Overall, the Spec-Omega is a nice looking case with it’s unique design. The unique shape of the front panel is not the only uniquely designed features on the Spec-Omega. The legs and top panel also implement the angular design to give them a different look as well. We quickly see why Corsair included a hex wrench with the Spec-Omega and the reason it was the first time you see when you open the case. The Tempered Glass side panel is held in place with hex screws rather than thumbscrews. This will be a matter of preference, however I personally prefer to use thumbscrews on the side panel as I tend to open my cases frequently.
The front I/O cluster is actually on the front panel, which for me is one of the best places for it. The front I/O cluster includes all standard features, a power button, dual USB 3.1 Gen 1 ports, headphone, microphone, hard drive activity indicator and a reset button; no big surprises.
The front panel is made up of two sections, in our review model the white side is solid, while the black side has a solid clear acrylic panel. Airflow into the front intake fans is provided by a little vented section at the bottom of the case. Other than this little area, the front panel is solid from top to bottom.
The top panel is design is similar to the front panel, where half of it is solid white, while the other half is black. One big difference here is the black portion is all vented.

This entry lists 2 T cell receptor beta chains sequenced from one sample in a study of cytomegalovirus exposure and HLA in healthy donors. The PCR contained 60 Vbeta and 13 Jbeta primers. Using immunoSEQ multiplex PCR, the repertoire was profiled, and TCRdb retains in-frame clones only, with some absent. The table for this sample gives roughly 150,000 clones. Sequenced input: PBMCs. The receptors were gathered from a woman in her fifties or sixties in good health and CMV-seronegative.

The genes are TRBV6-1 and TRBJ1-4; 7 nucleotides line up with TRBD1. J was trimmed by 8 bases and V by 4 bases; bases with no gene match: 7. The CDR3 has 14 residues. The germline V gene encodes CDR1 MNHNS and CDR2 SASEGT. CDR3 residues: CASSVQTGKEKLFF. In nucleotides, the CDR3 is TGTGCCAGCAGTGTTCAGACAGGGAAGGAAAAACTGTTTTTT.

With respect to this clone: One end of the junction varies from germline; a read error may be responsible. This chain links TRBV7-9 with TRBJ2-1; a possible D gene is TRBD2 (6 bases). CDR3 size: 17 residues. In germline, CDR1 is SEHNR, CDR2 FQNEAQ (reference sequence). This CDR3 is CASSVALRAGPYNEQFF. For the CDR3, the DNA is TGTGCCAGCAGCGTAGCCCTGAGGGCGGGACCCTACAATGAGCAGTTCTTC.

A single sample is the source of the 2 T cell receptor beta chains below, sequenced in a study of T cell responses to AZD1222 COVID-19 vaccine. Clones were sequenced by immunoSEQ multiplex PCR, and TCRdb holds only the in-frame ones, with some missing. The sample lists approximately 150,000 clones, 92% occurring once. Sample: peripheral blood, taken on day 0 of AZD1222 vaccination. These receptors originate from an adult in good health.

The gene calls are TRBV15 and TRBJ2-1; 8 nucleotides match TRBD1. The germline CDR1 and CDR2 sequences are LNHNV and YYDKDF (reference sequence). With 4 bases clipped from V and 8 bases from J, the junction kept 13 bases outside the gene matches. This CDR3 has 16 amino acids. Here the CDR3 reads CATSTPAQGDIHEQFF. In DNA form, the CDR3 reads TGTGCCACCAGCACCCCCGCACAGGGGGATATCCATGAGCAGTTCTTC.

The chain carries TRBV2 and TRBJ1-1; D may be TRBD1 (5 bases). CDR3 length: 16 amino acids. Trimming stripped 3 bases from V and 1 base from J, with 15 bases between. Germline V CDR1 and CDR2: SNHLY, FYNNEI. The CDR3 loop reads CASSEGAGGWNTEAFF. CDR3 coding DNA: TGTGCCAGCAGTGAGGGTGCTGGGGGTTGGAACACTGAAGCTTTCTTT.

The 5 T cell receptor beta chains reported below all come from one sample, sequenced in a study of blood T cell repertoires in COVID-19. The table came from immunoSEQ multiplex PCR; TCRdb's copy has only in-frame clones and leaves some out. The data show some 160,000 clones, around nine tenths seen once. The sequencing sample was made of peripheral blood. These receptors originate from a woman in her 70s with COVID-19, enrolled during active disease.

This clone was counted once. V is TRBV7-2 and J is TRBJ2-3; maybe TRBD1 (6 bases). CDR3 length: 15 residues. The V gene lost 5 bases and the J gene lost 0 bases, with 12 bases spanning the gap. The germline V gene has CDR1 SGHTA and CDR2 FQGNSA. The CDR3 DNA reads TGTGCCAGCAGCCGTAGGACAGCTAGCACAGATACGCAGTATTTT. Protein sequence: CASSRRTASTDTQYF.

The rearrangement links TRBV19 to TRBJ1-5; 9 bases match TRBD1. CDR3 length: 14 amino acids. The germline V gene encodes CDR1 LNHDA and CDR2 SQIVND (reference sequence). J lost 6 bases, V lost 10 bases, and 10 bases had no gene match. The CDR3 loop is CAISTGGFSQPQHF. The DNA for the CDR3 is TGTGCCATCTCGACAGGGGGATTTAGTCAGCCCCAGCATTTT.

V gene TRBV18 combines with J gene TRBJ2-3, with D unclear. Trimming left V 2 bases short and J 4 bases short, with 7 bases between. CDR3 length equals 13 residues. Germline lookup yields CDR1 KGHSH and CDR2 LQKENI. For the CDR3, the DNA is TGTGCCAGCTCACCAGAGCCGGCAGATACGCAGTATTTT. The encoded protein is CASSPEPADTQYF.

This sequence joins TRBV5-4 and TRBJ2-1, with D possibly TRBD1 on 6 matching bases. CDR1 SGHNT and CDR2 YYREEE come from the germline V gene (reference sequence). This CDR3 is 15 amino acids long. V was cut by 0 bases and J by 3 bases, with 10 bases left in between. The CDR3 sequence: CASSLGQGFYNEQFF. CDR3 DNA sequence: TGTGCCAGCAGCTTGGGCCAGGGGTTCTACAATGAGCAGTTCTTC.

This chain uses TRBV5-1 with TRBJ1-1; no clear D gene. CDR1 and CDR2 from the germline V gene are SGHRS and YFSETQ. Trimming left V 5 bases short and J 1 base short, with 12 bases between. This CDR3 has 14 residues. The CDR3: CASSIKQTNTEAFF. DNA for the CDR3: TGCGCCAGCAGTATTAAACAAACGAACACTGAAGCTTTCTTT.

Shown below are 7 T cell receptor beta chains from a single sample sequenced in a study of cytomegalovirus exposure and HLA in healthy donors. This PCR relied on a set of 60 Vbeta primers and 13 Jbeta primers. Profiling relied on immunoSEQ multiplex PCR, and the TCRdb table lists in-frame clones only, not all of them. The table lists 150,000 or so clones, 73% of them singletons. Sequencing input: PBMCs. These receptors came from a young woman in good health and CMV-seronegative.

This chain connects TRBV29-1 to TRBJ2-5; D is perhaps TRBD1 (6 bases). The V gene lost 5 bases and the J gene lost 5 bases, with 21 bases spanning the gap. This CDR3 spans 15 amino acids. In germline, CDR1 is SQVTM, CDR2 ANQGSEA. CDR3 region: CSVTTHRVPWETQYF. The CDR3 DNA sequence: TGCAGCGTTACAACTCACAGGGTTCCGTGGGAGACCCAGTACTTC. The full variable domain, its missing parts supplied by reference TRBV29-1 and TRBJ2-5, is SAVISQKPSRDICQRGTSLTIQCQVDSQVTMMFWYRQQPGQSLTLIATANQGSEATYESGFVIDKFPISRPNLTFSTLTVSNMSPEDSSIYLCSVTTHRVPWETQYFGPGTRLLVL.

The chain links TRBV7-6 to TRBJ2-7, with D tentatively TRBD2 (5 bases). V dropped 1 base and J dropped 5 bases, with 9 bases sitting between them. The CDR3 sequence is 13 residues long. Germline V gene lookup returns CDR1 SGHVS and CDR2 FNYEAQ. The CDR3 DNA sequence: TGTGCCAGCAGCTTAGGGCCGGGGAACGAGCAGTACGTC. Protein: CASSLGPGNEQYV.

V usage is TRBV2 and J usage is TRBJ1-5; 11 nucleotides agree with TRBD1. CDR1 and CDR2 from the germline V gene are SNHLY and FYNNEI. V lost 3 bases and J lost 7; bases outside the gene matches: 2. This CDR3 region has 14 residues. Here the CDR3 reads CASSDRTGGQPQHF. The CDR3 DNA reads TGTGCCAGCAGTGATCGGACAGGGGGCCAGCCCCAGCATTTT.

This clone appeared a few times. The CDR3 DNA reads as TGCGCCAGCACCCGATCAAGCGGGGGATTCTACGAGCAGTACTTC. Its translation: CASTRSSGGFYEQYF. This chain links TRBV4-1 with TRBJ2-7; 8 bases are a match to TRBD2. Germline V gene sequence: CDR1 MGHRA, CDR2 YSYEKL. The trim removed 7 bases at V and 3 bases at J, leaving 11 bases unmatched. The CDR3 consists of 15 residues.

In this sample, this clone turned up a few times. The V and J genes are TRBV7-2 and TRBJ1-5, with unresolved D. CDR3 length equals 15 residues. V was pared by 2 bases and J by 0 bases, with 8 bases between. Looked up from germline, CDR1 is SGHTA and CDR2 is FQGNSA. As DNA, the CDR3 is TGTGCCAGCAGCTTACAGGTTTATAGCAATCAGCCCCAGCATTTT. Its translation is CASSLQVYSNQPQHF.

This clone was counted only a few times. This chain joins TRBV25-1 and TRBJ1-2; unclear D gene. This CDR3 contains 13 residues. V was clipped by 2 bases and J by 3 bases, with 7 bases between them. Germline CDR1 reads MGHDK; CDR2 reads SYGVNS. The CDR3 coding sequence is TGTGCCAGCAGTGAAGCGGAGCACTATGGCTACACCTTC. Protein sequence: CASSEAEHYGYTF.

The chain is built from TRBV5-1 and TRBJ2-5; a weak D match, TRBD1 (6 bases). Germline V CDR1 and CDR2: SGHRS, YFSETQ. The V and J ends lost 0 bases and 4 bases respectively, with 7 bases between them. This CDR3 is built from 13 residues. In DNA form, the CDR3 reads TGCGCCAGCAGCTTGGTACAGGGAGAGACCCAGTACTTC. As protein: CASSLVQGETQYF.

Taking a look at the Tempered Glass side panel, the first time we notice are the hex screws holding it in place rather than the thumbscrews we are used to seeing from Corsair. Next we can see that the side panel is lightly smoked, but not enough that it would obscure showing off your components. The Tempered Glass side panel also rests on the bottom feet, which makes it easier to install onto the support pegs, which have a rubber gasket to keep the Tempered Glass from chipping on the metal support posts and to reduce vibration. The unique “angular” design of the front and top panel is easily noticed when looking at the case from the side.
On the back of the case, we can see that the top panel is held in place with two thumbscrews. Other than that, everything else is exactly as we’d expect. The rear exhaust fan, motherboard port key slot, and seven expansion slots. The expansion slot covers are vented to help with airflow, while the space above the expansion slots is also vented. At the bottom of the case is the bottom mounted power supply hole. None of this should be any surprise.
With a bottom mounted power supply, it’s going to take in a lot of dust. As is common practice, Corsair has installed an easily removed dust filter on the bottom of the case. It is held in place very securely with a little slide clip. Pressing down on the filter handle and pulling it out, the filter removes from the case without any trouble.
Taking a quick look at the bottom of the case, we find the power supply filter that we just discussed. The other features that we see is a thumbscrew, that is one of three that hold the 3.5 inch drive cage in place. The four feet each have little rubber pads, which helps reduce vibration and keep it from sliding around. There are also four slide lock slots on the bottom panel, which do not correlate to anything inside the case, so I have no idea why they are there.
Time to take off the Tempered Glass side panel and take a look at the interior.